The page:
Breast Cancer in Men: Symptoms, Risk, Treatments and Genes

Breast Cancer in Men is a relatively rare cancer but one that doctors often diagnose in the later stages. Male breast cancer is a rare cancer that forms in the breast tissue of men. Though breast cancer is most commonly thought of as a disease that affects women, breast cancer does happen in men.

Male breast cancer is most common in older men, though it can happen at any age.

Men (identified a disease or its cause) with male breast cancer at an early stage have a good chance for a cure. Treatment usually involves surgery to remove the breast tissue. Other treatments, such as (using powerful drugs to help cure disease) and radiation therapy, may be recommended based on your particular situation.


Breast Cancer in Men


Breast Cancer in Men


Symptoms of Breast Cancer in Men

Signs and signs of male breast cancer can include:


  • A painless lump or thickening in your breast tissue.
  • Changes to the skin covering your breast, such as dimpling, (shrinking or gathering into folds), redness or scaling.
  • Changes to your nipple, such as redness or scaling, or a nipple that begins to turn inward
  • Discharge from your nipple.

Causes of Breast Cancer in Men:

It's not clear what causes male breast cancer.

Doctors know that male breast cancer occurs when some breast cells divide more rapidly than healthy cells do. The accumulating cells form a tumor that may spread (metastasize) to nearby tissue, to the lymph nodes or to other parts of the body.


How common is breast cancer in men?

Even so, male breast cancer is very rare. Less than one percent of all breast cancer cases develop in men, and only one in a thousand men will ever be (identified a disease or its cause) with breast cancer. Breast cancer in men is usually detected as a hard lump underneath the nipple and areola.

Is male breast cancer painful?

The main sign (of sickness) of male breast cancer is a lump in the breast area. Possible signs of male breast cancer include: a lump in one breast, which is usually painless. nipple withdrawal, (open, painful sore), and discharge.


Breast Cancer in Men


7 Facts To Know about Male Breast Cancer

Everyone, whether male or female, are born with some breast cells and tissue. Although males do not develop milk-producing breasts, a man%u2019s breast cells and tissue are still capable of developing cancer.
7 Facts To Know about Male Breast Cancer

The Pictures That Is Helping Women Detect Breast Cancer


Early last year, Facebook users were posting red hearts in support of breast cancer (knowing about something), and one woman opened up about why a "cute heart" isn't going to help save lives. Erin Smith Chieze posted the photo above on Facebook, giving a clear description of how breast cancer can look and feel, and it's becoming very well known for all the right reasons. In response to all the red hearts Erin has seen on Facebook, she explained the importance of these lemons.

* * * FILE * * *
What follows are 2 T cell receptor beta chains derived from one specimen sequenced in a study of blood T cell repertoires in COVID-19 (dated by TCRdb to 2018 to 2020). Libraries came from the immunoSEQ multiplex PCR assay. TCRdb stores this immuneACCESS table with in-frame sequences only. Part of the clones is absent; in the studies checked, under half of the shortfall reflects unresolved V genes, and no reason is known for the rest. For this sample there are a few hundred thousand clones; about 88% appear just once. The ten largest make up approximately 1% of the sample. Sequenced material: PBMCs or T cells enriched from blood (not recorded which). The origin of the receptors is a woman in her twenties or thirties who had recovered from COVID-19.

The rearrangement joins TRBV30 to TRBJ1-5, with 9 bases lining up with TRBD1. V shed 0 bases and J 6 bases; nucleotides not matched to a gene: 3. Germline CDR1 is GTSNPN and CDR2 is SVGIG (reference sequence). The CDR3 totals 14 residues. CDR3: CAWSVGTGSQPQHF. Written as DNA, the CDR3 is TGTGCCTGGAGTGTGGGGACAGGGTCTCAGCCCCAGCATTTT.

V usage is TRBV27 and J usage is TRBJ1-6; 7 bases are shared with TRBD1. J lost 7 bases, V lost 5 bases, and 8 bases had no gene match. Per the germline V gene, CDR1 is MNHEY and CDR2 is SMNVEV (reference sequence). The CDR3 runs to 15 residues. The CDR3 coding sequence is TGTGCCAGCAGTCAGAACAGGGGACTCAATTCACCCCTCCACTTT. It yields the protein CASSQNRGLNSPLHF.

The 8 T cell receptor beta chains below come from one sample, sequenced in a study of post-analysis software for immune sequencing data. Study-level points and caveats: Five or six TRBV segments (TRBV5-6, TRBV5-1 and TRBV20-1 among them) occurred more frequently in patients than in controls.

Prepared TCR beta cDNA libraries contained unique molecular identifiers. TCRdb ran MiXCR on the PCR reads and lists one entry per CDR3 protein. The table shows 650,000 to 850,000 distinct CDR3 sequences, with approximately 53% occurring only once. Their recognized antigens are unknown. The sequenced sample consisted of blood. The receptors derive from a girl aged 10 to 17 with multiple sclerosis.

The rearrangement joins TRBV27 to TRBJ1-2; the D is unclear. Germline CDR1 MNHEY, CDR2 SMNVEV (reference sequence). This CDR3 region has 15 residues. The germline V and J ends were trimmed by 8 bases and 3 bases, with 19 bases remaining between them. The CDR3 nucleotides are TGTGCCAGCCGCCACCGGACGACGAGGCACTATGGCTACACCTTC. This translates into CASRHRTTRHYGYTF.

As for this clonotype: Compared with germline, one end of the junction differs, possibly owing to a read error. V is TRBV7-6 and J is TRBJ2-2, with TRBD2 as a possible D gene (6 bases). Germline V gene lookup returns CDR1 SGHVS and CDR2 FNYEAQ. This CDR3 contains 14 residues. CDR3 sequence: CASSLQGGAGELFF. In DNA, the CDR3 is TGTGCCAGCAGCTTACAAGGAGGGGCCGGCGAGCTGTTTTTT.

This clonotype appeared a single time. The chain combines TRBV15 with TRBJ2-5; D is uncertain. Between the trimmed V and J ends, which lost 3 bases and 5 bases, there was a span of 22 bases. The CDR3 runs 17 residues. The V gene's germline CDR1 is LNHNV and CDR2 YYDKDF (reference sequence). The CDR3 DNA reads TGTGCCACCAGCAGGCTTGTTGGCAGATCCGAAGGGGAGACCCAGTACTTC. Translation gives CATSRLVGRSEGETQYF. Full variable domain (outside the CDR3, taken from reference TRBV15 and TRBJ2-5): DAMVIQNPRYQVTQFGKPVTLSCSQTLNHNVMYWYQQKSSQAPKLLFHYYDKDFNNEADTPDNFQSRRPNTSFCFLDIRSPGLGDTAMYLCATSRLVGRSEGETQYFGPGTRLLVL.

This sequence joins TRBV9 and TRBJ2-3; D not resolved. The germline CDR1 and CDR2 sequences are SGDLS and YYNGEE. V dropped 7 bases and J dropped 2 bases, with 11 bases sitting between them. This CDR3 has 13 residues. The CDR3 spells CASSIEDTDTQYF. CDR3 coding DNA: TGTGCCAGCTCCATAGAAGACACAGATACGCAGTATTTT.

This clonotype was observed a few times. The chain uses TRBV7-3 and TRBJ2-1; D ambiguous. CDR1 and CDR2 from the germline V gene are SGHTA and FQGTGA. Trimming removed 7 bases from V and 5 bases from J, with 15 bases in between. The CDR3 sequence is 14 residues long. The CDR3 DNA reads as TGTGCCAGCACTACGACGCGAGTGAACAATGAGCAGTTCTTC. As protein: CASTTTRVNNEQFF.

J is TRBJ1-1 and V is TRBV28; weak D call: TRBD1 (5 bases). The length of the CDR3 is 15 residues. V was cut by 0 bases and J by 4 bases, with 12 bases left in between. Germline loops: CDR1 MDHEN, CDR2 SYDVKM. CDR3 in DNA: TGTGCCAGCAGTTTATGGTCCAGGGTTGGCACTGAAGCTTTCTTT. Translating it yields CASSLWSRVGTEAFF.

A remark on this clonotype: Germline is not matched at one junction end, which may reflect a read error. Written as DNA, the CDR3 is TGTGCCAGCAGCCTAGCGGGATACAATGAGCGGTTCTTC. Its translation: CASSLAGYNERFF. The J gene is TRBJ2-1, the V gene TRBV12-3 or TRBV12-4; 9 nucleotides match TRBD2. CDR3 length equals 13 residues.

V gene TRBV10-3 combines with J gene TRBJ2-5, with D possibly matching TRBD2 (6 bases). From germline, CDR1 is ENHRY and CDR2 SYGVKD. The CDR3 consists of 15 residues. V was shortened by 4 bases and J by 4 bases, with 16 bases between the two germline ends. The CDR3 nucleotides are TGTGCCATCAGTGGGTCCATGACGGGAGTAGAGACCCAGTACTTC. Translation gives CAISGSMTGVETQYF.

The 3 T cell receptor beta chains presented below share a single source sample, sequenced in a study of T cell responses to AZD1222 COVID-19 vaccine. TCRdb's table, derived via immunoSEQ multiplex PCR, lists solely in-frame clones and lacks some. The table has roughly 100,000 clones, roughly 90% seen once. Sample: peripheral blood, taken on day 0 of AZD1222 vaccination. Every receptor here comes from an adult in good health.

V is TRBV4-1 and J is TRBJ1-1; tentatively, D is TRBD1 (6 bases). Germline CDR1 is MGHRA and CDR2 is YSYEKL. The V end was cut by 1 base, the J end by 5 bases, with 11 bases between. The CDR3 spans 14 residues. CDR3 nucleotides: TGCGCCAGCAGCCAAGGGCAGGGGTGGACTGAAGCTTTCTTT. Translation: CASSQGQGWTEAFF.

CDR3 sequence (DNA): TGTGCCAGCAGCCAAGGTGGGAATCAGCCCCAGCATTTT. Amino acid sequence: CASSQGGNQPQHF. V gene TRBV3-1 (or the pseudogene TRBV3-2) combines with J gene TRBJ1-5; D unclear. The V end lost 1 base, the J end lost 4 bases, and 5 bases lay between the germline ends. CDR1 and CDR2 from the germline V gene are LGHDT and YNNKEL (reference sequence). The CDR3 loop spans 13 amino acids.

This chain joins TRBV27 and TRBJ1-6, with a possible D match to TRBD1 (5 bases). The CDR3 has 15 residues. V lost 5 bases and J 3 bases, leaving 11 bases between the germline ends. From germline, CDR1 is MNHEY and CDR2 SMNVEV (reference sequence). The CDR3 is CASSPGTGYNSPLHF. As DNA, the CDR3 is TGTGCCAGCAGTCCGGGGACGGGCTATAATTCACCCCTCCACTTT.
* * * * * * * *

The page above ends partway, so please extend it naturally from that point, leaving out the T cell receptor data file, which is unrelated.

"In December of 2015 when I saw a dent that looked like one of those pictures, I instantly knew I had breast cancer," she wrote. "I tried to feel for a tumor, but my tumor was non real. I was told he or she had a disease named breast cancer 5 days later and with stage 4 the following month. A heart did nothing for (knowing about something). I knew what breast cancer was. I knew all about self exams, but a picture of what to look for keyed me into knowing I had a terminal disease."

She continued, "We need to give REAL information, not cute hearts. Without having seen a picture randomly with real information, I wouldn't have known what to look for. Do us a favor, stop playing games with my life and start truly helping people. Deadly breast cancer treatment research and real (knowing about something)."

After feeling frustrated by the red hearts on Facebook, Erin took matters into her own hands and posted her touching story in an effort to help save lives the way an almost the same photo helped her identify her cancer. This image is part of the Know Your Lemons (series of actions to reach a goal) started by the Worldwide Breast Cancer organization. It's an incredibly information-giving graphic that both men and women should use for self-exams.

"PLEASE, stop playing games that do not actually (help increase/show in a good way) (knowing about something), they often cause people to tune out anything that might even talk about/say the word (knowing about something)," Erin wrote. "So if you truly want to help people WITH cancer, or those who will GET cancer, share photos like this one."

Find out more information about the Know Your Lemons (series of actions to reach a goal) here, and check out Erin's full post below.


Breast Cancer in Men

Breast Cancer in Men

Breast Cancer in Men

Breast Cancer in Men

Breast Cancer in Men

Breast Cancer in Men

Breast Cancer in Men

Breast Cancer in Men

Breast Cancer in Men

Breast Cancer in Men

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